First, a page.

Name of Book: What Do You Do with a Problem?
Author: Kobi Yamada
Illustrator: Mae Besom
Publisher: Compendium, Inc.
Audience: 5-6 years old, but I believe the book would serve better as a conversation starter for older children and youth
Summary: A young boy discovers that he is being stalked by a “problem,” which appears out of nowhere, and will not leave him alone. The problem is drawn as a little dark cloud, which begins to grow as the boy worries about it. He tries to ignore or shoo away the problem, but it continues to grow instead of going away. He begins to worry that the problem will hurt him or the things that he loves. Eventually, when it has turned into a storm he cannot avoid, he turns to face the problem, tackles it head-on, and discovers that – hidden in the problem – is an opportunity.
Literary elements at work in the story (Genre/setting/characterization/plot/ theme/point of view/style): The touching illustrations in this book set the mood and help to tell the story. At the beginning, skies are mostly clear and the world is in order, but as the book progresses, chaos and fear begin to take over each page. The little cloud grows and becomes more of a deep purple in color. Compass directional markers begin to fly around, showing how confused the boy is becoming. The child himself is battered about by the storm and wind, until he reaches a point where he says “This has to stop!” From that point, he begins to look confident, resolved, and courageous – even before he realizes the problem is not as scary as he thought. Once the boy has embraced the problem, the purple chaos disappears, and a warm golden glow begins to shine.
How does the perspective on gender/race/culture/economics/ability make a difference to the story? The race and economic status of the boy in this story are not clear. Some elements seem Asian-inspired, to me – especially the sharply drawn birds that show up on almost every page. There seems to be a hint of anime in the drawings as well. The clothes on the boy seem to be from another century, but his toys include robots, spaceships, and a Rubik’s Cube. All of these elements seem to say that the experience of running from a problem is not limited to a particular time or place.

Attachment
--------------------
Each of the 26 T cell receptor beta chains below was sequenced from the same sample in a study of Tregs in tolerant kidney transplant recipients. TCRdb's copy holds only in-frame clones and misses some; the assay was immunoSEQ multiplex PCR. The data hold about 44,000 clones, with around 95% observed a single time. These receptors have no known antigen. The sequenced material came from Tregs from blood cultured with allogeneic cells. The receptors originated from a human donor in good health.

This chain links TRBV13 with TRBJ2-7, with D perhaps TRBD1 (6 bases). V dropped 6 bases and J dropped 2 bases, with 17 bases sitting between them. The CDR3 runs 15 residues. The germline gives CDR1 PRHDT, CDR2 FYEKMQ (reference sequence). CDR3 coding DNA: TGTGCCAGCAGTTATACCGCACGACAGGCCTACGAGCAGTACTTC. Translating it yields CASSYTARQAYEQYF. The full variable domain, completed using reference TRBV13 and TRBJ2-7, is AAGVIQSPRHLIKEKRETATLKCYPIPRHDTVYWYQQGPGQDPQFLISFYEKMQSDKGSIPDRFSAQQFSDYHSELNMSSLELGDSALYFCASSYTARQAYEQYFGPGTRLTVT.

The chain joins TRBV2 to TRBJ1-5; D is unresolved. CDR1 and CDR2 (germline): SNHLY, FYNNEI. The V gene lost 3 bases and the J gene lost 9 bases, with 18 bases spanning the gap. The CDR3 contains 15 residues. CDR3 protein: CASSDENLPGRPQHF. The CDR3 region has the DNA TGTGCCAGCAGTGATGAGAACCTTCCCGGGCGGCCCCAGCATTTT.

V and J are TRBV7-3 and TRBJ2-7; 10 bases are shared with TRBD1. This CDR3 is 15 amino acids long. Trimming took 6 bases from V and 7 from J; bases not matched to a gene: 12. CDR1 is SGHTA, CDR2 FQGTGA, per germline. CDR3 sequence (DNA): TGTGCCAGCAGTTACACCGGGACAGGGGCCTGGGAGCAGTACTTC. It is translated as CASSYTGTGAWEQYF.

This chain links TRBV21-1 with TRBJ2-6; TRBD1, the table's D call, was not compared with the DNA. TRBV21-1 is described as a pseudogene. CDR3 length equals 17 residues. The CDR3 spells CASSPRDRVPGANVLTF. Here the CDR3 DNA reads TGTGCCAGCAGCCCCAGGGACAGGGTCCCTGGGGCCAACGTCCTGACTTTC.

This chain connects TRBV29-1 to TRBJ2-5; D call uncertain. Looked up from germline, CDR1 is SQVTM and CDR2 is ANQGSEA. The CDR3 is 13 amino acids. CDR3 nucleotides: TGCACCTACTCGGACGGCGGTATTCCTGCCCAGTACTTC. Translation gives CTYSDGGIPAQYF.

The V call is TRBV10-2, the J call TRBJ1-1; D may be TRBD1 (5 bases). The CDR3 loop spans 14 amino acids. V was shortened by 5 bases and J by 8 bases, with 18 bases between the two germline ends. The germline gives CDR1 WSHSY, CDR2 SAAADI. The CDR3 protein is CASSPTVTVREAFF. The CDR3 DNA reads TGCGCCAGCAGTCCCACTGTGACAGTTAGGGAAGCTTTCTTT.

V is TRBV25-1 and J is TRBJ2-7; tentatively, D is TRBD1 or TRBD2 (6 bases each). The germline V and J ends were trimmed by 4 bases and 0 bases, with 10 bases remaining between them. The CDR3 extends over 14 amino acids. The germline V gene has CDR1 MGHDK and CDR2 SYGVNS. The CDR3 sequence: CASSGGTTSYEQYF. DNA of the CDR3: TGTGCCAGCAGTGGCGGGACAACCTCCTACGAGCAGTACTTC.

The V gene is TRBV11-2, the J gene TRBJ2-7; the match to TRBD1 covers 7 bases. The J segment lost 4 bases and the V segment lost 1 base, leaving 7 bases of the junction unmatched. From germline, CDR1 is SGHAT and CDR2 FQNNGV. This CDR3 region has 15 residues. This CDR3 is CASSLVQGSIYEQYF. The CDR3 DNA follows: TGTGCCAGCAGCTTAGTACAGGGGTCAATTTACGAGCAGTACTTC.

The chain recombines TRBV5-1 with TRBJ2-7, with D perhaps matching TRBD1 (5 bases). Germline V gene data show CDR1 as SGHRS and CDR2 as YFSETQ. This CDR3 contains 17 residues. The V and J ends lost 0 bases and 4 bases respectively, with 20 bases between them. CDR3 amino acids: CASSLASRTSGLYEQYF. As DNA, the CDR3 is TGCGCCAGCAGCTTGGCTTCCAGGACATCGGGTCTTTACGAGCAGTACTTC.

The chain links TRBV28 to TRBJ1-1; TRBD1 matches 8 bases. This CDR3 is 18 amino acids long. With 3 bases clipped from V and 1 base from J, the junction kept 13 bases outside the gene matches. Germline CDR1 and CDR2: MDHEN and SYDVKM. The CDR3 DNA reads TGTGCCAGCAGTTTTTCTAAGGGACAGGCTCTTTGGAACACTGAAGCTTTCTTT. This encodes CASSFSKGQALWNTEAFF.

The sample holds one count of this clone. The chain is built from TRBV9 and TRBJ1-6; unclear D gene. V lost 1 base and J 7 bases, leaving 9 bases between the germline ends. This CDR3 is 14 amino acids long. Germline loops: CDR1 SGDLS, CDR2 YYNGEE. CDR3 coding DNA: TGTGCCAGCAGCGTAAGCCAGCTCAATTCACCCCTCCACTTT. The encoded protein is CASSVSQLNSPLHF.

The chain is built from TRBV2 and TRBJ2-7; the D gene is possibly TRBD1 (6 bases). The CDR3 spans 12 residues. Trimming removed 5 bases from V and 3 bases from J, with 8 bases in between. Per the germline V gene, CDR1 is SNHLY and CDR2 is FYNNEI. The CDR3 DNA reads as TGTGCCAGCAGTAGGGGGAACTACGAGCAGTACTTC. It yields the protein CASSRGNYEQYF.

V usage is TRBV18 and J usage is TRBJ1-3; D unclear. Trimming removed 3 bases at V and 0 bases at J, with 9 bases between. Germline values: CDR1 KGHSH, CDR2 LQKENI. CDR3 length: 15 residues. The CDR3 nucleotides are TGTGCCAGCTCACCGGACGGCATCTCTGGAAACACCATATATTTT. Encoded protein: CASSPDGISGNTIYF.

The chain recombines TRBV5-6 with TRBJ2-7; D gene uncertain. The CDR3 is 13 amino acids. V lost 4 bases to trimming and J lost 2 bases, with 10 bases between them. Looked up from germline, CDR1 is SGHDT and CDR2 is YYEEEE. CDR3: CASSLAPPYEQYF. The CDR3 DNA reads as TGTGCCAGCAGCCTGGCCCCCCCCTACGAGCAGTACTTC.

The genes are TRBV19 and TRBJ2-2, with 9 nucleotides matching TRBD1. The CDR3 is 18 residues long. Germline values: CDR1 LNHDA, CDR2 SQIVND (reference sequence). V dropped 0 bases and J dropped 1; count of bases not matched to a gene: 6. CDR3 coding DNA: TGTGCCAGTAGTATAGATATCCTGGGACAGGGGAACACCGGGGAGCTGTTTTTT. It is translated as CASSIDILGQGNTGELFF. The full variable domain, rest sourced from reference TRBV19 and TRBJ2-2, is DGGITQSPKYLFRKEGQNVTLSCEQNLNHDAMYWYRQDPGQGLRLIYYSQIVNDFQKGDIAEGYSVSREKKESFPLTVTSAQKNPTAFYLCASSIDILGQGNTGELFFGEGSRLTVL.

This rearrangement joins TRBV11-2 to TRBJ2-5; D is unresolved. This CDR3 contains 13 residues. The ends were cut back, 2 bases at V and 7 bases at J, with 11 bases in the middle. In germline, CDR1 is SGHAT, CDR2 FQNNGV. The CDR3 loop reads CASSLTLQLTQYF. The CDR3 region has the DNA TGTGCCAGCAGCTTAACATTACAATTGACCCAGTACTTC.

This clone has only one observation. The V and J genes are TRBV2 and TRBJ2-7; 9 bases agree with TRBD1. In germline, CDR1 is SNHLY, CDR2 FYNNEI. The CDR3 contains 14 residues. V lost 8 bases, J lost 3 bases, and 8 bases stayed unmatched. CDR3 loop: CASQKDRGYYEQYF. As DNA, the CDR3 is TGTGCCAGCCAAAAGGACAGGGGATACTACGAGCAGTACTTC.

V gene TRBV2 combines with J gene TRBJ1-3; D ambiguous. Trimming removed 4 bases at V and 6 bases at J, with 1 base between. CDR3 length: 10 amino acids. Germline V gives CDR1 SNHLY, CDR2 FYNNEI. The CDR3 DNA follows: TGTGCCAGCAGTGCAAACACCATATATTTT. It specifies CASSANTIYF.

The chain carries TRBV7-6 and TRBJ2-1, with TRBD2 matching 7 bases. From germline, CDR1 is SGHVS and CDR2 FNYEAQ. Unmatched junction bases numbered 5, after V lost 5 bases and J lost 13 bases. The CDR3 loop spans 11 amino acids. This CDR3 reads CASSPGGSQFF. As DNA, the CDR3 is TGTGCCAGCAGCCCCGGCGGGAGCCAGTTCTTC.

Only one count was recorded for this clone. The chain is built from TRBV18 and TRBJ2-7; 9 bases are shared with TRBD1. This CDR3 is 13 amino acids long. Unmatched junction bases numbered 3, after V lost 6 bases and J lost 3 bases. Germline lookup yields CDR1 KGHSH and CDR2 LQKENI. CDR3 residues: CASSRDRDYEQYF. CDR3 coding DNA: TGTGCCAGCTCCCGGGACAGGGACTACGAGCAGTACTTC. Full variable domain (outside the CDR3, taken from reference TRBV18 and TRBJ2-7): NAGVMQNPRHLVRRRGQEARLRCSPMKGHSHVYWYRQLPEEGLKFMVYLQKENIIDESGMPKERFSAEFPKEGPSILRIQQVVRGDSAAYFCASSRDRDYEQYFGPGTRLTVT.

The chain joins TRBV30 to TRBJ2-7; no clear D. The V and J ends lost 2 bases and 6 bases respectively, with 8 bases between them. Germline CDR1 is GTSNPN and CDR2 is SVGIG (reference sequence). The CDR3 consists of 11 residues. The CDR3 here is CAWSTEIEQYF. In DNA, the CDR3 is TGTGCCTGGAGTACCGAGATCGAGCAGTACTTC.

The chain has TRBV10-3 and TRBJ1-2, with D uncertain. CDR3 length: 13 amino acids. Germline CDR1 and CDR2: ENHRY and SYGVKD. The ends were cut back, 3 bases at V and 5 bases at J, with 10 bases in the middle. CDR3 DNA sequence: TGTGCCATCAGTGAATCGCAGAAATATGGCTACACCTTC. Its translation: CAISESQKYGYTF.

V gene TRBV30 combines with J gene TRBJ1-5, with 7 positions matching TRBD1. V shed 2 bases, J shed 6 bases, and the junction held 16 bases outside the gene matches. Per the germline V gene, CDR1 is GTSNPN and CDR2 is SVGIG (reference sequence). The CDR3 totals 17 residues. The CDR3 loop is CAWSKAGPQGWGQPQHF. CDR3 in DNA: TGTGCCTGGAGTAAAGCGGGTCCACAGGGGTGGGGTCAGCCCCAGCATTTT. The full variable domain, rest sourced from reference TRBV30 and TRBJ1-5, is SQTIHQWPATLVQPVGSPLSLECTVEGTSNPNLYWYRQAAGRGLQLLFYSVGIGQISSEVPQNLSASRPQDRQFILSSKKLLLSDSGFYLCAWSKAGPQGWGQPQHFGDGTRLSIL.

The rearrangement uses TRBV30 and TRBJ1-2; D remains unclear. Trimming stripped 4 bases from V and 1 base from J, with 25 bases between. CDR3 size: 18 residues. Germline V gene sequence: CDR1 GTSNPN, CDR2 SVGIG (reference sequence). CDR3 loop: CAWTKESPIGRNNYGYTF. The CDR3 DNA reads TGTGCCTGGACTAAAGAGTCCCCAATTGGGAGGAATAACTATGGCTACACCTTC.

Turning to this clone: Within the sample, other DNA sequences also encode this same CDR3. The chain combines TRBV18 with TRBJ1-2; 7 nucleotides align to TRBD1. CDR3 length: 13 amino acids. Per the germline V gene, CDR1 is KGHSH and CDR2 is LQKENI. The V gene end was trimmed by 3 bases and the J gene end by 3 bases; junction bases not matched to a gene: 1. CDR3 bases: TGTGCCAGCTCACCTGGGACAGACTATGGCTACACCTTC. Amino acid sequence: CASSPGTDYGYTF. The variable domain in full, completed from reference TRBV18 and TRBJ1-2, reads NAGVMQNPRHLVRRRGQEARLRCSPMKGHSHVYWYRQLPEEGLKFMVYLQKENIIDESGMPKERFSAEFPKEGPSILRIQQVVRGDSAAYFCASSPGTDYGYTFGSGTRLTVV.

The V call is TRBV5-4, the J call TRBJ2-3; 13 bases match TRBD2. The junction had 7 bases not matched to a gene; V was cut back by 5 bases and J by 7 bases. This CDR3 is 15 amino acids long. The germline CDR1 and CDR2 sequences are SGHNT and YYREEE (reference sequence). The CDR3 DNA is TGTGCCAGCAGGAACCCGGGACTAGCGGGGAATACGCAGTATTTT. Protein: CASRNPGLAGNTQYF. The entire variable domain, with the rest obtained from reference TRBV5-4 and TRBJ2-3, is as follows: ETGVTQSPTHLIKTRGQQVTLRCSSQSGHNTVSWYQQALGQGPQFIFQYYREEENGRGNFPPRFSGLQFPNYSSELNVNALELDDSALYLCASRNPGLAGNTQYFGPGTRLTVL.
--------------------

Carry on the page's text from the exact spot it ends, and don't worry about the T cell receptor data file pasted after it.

Theological Conversation Partners: Children and youth today experience stress and anxiety at new levels. For them, I think the image of this dark cloud may feel very familiar. This book, read alone, seems to say that a person can simply turn and face a problem head-on and it will go away. While this may be true for some problems, our faith tells us there is more to the process than just willing ourselves to face problems. We believe God helps us face them. Passages such as Romans 8:35-39 can reassure children and youth that we cannot be separated from God’s love. Secure in that knowledge, we are able to turn and face scary situations. Joshua 1:9 also reminds us to be courageous because God is with us wherever we go.
Faith Talk Questions
(These questions are written with older elementary or teens in mind. I think the abstractness of the story will make it hard for a young child to make these connections.)
- Have you ever had the experience of being “stalked” by a problem, like this boy? How did you try to deal with the problem?
- What do you think gave the boy the courage to face his fears? How does God help us to face our fears?
- How have you experienced God in a time you were afraid or anxious?
- Have you ever discovered an opportunity in what you thought was only a problem?
Thanks to Union Presbyterian Seminary alumna Edye Bender for writing this book review. Edye serves as Director of Programs at Faith Presbyterian Church, Indian Land, SC.